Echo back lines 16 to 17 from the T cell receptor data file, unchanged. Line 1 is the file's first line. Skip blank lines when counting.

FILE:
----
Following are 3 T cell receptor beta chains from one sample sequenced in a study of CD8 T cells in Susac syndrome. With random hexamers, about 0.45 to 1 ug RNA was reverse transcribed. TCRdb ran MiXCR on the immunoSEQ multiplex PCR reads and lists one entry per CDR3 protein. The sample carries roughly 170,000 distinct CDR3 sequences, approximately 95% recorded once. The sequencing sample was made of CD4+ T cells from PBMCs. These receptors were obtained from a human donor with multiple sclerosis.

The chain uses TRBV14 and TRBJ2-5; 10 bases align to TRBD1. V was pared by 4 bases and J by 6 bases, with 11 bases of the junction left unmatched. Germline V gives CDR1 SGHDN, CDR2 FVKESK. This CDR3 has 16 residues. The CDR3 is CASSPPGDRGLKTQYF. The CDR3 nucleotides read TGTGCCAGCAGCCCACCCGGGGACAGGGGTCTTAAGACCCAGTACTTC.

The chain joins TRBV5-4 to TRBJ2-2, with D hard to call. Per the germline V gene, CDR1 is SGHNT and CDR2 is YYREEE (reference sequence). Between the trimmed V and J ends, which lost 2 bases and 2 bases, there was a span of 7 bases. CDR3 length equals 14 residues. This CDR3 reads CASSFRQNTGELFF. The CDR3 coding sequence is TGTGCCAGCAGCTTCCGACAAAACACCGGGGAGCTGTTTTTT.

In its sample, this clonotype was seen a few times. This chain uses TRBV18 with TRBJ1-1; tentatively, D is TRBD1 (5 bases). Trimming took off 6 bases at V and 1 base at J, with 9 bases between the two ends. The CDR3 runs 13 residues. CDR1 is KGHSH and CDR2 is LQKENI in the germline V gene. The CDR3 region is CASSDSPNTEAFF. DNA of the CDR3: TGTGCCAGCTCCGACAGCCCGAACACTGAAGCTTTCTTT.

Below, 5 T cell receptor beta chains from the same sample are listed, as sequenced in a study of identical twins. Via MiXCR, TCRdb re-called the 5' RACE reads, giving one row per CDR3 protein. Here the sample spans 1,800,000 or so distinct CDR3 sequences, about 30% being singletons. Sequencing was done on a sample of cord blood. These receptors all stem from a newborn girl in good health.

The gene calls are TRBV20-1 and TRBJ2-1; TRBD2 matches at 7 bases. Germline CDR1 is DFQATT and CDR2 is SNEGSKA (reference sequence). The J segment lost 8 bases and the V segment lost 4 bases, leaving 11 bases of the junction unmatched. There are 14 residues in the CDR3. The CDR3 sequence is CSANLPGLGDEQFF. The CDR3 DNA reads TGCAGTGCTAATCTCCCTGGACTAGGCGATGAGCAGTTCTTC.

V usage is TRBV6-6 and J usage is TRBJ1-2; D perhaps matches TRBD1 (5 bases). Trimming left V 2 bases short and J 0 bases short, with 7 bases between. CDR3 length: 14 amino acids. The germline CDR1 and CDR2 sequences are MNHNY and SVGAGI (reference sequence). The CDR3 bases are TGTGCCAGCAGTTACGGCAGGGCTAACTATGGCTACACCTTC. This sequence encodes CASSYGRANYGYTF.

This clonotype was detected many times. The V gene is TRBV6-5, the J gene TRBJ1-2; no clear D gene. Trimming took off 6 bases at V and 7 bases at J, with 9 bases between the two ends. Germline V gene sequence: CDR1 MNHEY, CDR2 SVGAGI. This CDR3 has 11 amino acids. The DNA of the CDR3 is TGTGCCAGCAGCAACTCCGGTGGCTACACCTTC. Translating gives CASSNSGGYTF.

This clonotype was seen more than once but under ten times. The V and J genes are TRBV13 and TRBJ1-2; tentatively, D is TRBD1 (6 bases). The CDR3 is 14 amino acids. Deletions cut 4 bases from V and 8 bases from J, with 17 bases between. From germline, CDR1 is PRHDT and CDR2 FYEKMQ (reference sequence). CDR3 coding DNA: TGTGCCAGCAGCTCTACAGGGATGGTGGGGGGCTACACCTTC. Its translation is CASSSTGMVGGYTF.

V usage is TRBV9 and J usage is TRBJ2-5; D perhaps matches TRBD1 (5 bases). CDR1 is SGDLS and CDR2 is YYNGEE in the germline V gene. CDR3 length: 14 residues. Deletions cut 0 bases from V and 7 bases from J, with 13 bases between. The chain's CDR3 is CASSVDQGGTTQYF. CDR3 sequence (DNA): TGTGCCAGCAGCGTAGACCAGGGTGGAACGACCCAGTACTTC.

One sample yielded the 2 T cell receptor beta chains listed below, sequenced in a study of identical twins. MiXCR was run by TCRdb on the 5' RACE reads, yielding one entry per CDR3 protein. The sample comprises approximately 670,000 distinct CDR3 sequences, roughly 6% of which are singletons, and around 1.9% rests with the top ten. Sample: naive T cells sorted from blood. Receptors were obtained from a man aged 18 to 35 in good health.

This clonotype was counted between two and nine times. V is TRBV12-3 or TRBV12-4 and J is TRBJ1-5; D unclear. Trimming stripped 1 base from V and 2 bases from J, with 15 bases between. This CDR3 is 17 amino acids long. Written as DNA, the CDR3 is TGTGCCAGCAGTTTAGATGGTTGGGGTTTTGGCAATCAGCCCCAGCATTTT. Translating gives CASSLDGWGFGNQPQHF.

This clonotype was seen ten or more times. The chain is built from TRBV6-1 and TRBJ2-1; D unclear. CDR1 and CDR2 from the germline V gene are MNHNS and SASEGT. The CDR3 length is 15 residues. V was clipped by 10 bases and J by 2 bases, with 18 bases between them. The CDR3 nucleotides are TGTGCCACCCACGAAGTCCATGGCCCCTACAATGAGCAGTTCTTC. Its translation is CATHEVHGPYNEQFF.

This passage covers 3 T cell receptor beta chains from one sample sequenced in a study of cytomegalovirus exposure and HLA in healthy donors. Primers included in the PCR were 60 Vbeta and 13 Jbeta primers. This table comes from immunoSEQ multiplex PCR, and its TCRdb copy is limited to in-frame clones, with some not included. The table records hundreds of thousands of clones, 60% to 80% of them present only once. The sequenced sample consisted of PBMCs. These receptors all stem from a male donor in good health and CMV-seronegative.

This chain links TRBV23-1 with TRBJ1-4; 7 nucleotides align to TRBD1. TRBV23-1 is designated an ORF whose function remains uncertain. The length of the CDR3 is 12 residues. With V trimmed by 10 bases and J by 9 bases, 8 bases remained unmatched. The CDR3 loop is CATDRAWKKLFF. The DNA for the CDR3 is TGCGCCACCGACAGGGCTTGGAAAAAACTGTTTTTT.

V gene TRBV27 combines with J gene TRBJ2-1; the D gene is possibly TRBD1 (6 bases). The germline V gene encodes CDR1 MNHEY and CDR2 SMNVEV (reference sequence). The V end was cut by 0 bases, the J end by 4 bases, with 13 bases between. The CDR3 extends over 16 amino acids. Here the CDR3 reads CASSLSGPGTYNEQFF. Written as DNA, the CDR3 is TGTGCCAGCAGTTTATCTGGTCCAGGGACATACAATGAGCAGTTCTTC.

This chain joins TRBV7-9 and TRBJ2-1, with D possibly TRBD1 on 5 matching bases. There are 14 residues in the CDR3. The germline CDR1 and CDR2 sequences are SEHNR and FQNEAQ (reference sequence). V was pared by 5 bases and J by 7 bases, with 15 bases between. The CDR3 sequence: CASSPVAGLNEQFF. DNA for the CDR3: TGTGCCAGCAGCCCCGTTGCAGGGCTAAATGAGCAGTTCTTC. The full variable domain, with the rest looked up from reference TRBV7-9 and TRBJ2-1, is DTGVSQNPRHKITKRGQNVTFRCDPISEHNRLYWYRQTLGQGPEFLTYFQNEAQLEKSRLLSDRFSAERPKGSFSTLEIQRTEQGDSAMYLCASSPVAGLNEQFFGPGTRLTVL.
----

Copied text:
V gene TRBV27 combines with J gene TRBJ2-1; the D gene is possibly TRBD1 (6 bases). The germline V gene encodes CDR1 MNHEY and CDR2 SMNVEV (reference sequence). The V end was cut by 0 bases, the J end by 4 bases, with 13 bases between. The CDR3 extends over 16 amino acids. Here the CDR3 reads CASSLSGPGTYNEQFF. Written as DNA, the CDR3 is TGTGCCAGCAGTTTATCTGGTCCAGGGACATACAATGAGCAGTTCTTC.

This chain joins TRBV7-9 and TRBJ2-1, with D possibly TRBD1 on 5 matching bases. There are 14 residues in the CDR3. The germline CDR1 and CDR2 sequences are SEHNR and FQNEAQ (reference sequence). V was pared by 5 bases and J by 7 bases, with 15 bases between. The CDR3 sequence: CASSPVAGLNEQFF. DNA for the CDR3: TGTGCCAGCAGCCCCGTTGCAGGGCTAAATGAGCAGTTCTTC. The full variable domain, with the rest looked up from reference TRBV7-9 and TRBJ2-1, is DTGVSQNPRHKITKRGQNVTFRCDPISEHNRLYWYRQTLGQGPEFLTYFQNEAQLEKSRLLSDRFSAERPKGSFSTLEIQRTEQGDSAMYLCASSPVAGLNEQFFGPGTRLTVL.